Most of it (about $3,000/mo) comes from the passive income that the rental properties create. Another $1,000 or so comes from my day-to-day active income (I run a content marketing consulting business from my laptop).
“But why payoff the mortgage? Can’t you earn more money investing?”
Yes, in theory. I could invest that cash instead, and (potentially) create a higher return. There’s a lost opportunity cost.
But let’s turn back to our conversation about goals. In “Level Three,” I asked people to name their five-year bucket list.
My 5-Year Bucket List has three items:
- Live overseas again. Move to Bali, backpack Europe, spend some time in Buenos Aires.
- Scale back my hours (in my consulting practice) by handing more of my daily tasks to contractors and assistants. I’ll “quarterback” the process, but I want my business to run itself, via employees.
- Achieve total financial freedom in the next five years. I define this as creating at least $51,000 (the U.S. median household income) in completely passive income.
If all of my mortgages are paid-in-full, I’d collect between $55,000 – $65,000 in passive income annually (depending on what assumptions you make for vacancy, repairs, etc.)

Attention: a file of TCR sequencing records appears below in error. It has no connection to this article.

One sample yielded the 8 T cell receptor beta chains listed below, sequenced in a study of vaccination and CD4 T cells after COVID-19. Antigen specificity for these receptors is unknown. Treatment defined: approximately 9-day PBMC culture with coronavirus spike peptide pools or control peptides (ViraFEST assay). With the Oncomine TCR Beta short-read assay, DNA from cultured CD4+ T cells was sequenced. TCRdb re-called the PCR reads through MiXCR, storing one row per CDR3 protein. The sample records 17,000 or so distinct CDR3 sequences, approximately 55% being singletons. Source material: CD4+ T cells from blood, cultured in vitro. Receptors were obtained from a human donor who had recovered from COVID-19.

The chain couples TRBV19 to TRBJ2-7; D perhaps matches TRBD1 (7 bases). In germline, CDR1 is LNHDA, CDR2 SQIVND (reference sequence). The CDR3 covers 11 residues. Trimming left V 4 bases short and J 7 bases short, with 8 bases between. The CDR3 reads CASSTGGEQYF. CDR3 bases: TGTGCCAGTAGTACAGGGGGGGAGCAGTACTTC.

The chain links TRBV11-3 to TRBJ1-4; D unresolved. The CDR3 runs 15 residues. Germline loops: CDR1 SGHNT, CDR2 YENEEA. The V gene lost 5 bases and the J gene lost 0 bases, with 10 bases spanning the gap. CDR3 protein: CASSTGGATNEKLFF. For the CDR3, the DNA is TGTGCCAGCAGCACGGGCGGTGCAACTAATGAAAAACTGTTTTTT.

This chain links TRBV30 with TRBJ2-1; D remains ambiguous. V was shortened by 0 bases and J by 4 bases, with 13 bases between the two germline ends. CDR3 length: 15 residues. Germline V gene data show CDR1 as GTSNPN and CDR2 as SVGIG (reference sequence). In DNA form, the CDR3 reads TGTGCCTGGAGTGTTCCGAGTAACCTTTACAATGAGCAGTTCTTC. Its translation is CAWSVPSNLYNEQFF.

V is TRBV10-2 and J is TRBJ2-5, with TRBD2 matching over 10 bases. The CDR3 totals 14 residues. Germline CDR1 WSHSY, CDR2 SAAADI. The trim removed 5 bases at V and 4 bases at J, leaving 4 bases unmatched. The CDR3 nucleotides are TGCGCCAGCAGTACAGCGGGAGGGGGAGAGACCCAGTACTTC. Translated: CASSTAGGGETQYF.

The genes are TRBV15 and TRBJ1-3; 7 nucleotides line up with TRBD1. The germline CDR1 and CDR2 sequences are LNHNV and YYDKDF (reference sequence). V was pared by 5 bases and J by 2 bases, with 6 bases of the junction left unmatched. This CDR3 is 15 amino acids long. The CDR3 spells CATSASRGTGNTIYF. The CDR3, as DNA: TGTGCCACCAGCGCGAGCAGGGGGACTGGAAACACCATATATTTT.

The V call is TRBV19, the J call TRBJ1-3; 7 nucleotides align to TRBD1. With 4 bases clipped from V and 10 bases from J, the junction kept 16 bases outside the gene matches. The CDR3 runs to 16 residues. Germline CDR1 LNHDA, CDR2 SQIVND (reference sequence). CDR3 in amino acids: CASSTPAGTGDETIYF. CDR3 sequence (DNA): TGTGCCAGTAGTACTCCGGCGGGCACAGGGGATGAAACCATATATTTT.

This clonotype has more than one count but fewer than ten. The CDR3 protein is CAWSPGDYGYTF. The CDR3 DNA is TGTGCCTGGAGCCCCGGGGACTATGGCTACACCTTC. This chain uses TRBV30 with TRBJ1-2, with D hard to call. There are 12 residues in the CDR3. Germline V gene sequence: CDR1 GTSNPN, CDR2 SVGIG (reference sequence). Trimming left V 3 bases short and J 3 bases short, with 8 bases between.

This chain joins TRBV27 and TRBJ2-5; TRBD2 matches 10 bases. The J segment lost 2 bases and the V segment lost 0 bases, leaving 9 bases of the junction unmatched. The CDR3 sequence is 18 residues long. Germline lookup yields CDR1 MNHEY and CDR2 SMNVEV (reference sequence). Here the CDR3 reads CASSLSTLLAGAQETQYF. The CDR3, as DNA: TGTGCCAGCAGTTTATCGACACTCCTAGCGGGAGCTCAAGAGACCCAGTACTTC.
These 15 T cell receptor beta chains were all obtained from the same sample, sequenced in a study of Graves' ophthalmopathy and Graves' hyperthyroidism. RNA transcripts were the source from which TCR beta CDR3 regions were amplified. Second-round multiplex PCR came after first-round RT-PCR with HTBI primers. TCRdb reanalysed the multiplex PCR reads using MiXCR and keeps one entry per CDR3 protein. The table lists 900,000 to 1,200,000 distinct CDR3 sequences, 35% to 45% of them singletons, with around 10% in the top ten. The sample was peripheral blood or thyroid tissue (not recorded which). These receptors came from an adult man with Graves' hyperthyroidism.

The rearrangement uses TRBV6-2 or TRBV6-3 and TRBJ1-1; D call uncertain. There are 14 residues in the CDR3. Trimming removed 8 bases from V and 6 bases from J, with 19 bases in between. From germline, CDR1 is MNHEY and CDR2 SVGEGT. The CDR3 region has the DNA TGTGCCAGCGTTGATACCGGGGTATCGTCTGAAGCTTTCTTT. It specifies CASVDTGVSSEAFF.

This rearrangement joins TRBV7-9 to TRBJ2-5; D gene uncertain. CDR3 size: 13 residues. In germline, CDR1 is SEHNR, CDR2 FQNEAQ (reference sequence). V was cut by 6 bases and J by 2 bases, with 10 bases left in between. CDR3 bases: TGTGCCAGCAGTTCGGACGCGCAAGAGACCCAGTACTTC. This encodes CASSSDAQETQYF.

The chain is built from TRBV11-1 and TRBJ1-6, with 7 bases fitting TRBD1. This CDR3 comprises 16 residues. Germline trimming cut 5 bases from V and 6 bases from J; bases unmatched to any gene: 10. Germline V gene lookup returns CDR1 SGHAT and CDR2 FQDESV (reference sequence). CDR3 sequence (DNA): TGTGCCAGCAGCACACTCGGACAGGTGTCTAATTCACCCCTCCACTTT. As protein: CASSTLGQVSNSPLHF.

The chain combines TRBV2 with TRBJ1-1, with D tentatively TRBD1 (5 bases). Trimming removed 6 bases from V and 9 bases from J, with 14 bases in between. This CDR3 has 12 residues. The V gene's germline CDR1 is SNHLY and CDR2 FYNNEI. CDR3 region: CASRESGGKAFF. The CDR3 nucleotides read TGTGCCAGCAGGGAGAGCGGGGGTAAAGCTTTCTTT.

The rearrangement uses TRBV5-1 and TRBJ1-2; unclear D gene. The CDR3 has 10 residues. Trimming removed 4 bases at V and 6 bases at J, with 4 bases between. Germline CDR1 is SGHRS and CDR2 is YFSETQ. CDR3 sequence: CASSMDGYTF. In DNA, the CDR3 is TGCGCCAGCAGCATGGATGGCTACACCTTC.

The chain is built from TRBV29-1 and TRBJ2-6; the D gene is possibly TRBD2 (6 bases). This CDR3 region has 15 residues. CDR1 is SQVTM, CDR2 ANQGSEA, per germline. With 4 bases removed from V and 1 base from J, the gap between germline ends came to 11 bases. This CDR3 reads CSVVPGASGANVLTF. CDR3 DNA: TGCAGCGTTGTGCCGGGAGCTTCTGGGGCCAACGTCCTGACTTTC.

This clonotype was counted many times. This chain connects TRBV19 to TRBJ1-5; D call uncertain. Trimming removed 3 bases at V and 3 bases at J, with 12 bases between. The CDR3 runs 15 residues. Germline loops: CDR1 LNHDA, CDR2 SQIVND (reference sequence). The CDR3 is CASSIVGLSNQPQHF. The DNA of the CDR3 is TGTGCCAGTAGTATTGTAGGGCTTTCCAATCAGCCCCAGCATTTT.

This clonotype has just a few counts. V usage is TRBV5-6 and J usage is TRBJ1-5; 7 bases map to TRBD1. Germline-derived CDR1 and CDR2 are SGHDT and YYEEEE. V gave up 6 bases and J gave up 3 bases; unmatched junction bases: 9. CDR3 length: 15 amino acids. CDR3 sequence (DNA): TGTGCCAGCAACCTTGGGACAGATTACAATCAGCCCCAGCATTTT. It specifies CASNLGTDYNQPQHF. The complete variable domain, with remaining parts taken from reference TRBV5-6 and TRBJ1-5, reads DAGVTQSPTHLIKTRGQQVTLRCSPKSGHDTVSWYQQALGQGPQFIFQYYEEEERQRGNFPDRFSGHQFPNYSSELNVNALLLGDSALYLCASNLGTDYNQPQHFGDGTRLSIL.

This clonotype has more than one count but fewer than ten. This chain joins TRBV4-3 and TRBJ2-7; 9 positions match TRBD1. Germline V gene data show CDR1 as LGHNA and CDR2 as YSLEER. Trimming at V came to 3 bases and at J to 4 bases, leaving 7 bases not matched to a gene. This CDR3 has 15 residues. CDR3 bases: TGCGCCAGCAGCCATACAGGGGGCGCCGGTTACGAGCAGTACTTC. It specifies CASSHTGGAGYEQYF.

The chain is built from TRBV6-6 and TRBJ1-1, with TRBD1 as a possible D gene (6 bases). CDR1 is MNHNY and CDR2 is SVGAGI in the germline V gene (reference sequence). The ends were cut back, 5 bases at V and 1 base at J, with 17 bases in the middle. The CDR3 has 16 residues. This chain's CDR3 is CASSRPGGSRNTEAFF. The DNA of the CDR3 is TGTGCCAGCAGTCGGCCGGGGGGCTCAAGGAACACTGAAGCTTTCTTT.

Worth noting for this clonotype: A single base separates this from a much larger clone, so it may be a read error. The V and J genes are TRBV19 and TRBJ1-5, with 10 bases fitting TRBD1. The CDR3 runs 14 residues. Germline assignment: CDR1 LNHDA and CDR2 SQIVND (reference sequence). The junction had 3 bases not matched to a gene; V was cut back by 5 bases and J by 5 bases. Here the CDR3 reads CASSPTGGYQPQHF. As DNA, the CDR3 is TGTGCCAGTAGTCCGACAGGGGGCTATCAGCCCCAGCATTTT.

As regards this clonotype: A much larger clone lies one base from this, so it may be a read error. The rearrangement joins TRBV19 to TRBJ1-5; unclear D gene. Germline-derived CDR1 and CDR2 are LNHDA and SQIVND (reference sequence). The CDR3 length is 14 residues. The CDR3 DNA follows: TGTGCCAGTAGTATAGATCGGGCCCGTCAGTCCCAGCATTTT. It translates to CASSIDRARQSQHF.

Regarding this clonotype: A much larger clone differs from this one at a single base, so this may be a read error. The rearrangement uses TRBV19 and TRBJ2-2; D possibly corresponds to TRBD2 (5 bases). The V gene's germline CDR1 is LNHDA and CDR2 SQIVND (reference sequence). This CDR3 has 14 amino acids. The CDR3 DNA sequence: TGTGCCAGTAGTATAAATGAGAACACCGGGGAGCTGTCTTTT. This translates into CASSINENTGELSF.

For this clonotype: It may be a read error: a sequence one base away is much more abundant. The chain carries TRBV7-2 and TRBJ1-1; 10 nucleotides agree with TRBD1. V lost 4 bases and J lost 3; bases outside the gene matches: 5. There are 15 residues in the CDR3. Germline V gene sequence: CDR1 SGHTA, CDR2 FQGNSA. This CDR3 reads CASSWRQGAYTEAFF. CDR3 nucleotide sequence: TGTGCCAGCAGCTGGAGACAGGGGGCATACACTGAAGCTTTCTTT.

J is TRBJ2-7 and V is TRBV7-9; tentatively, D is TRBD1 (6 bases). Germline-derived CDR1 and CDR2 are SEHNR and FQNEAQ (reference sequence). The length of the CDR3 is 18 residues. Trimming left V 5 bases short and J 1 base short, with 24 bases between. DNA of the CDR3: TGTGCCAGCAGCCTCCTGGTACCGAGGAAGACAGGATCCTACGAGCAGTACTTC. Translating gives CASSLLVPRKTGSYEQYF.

These goals point towards one clear conclusion: Pay off the mortgages. Now.
Yes, I could theoretically invest more, which means I’d have the potential to collect bigger cash flow in my 50’s. But that comes at the expense of my early 30’s.
There’s a tradeoff. Do I want financial freedom now? Or the possibility of more money later?
I’m shooting for now.
Here’s my personal plan:
- Max out retirement accounts. Why? Yes, this runs contrary to the stated goal above. But the tax advantage is use-it-or-lose-it.
- Buy one more house. (Just one more! Yes, I know that’s what addicts say. But I’ve been planning to buy ‘just one more’ for a long time, and I have the cash set aside.)
- Direct all future money towards turbocharged mortgage payoff.
Is this the “right” choice? There’s no such thing.
People like to look at investments in a vacuum. We have complicated formulas. We add, multiply, divide, amortize. We express “values” through percentages and ratios and rates.
That’s necessary. But it’s not sufficient.
Cash is a tool; like a hammer, it’s used for building and creating and crafting our stories.
The size of the reward isn’t the happy ending; it’s the backdrop. The real story unfolds when our money aligns with our meaning.